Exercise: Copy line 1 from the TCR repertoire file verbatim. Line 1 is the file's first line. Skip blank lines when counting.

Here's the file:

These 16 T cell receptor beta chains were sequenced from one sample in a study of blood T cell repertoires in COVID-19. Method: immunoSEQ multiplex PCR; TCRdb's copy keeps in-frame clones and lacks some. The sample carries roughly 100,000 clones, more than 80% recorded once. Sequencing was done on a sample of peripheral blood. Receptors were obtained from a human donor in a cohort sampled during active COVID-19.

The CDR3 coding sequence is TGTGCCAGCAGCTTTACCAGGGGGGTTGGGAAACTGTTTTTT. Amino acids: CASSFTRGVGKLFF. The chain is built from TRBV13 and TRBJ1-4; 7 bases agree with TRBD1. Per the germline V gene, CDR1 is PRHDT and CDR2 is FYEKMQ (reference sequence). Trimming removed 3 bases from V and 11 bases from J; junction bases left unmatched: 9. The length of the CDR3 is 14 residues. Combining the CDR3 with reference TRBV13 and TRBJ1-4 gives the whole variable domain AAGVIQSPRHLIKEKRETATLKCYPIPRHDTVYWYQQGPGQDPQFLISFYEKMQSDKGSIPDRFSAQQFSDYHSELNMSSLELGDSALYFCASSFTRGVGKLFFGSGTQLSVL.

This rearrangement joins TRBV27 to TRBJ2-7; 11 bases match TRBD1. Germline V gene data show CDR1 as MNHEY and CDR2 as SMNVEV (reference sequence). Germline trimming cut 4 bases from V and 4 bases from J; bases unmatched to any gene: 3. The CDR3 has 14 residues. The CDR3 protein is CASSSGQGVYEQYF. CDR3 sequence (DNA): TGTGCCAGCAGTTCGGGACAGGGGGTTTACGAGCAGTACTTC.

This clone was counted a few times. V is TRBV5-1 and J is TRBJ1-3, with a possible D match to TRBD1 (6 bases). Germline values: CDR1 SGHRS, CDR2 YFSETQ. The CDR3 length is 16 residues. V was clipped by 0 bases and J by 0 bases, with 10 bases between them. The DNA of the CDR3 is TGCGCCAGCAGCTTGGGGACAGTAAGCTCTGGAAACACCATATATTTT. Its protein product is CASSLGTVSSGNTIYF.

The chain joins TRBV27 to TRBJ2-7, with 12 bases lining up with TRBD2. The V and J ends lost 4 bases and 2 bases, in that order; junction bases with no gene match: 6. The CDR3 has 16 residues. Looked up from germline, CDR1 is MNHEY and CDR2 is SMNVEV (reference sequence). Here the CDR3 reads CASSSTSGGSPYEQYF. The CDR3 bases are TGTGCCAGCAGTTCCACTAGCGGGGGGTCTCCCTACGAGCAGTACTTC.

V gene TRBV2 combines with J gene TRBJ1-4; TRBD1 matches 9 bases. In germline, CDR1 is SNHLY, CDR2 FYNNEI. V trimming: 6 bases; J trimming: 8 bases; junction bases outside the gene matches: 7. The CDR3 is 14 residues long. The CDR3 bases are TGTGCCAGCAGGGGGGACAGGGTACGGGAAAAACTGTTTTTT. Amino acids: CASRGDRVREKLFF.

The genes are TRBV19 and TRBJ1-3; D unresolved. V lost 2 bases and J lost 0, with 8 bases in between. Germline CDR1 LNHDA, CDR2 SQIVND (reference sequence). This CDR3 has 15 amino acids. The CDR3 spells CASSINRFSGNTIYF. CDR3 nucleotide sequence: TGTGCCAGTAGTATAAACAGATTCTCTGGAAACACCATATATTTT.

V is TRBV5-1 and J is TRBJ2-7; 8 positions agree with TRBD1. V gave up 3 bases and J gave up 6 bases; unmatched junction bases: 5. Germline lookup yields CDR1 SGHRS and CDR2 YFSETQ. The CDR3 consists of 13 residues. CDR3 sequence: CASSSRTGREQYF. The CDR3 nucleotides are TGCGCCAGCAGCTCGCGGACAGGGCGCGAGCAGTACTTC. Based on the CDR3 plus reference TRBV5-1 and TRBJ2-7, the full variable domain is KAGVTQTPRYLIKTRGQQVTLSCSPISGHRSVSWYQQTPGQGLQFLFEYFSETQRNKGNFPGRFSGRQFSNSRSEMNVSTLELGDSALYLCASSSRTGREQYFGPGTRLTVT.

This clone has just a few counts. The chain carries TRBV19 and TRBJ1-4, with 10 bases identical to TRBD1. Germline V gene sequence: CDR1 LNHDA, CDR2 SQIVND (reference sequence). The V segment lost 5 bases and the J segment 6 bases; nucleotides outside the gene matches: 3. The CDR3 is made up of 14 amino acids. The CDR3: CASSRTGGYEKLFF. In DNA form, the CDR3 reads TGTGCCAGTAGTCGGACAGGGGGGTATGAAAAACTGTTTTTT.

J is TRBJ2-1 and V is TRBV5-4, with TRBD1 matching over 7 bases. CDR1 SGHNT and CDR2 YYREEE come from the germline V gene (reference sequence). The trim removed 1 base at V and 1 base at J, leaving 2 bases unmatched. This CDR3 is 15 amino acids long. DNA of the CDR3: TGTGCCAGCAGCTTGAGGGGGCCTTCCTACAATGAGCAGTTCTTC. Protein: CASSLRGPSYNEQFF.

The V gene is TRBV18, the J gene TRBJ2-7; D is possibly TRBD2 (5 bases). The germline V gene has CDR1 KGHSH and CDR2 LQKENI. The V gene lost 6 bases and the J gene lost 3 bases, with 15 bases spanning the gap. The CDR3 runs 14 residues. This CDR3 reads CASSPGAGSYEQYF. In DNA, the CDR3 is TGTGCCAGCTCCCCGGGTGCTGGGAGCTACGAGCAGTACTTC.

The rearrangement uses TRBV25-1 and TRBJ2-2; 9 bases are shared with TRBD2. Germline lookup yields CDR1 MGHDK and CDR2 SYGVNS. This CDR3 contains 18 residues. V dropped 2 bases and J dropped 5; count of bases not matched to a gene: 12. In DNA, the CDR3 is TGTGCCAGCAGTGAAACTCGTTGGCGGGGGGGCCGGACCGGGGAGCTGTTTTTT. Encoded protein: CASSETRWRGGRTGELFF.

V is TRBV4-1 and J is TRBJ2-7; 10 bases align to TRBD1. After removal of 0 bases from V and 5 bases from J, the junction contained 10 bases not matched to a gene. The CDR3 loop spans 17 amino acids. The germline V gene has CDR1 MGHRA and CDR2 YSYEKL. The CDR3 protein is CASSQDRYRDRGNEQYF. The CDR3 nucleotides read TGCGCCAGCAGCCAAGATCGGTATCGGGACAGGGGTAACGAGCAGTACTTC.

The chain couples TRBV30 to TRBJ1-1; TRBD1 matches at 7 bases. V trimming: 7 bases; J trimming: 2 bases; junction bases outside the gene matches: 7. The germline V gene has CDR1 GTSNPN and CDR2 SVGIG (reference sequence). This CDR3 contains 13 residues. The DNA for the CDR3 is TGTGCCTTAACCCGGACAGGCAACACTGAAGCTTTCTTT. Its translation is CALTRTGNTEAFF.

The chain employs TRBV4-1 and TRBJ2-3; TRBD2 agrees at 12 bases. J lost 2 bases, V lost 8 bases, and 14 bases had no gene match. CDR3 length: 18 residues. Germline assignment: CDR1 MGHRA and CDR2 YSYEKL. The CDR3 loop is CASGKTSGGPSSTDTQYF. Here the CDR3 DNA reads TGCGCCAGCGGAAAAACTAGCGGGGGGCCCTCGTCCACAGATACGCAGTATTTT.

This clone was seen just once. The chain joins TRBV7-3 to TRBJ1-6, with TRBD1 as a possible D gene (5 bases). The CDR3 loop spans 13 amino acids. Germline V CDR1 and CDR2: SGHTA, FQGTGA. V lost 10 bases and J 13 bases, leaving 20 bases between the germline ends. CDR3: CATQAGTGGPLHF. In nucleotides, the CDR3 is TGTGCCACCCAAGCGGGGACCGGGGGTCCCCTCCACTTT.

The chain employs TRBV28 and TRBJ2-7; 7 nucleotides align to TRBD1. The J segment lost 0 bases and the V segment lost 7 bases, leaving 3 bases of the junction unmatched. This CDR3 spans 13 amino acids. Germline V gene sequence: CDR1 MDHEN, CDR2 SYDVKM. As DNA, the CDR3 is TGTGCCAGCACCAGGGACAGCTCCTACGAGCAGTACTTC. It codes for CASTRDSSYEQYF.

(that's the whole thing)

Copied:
These 16 T cell receptor beta chains were sequenced from one sample in a study of blood T cell repertoires in COVID-19. Method: immunoSEQ multiplex PCR; TCRdb's copy keeps in-frame clones and lacks some. The sample carries roughly 100,000 clones, more than 80% recorded once. Sequencing was done on a sample of peripheral blood. Receptors were obtained from a human donor in a cohort sampled during active COVID-19.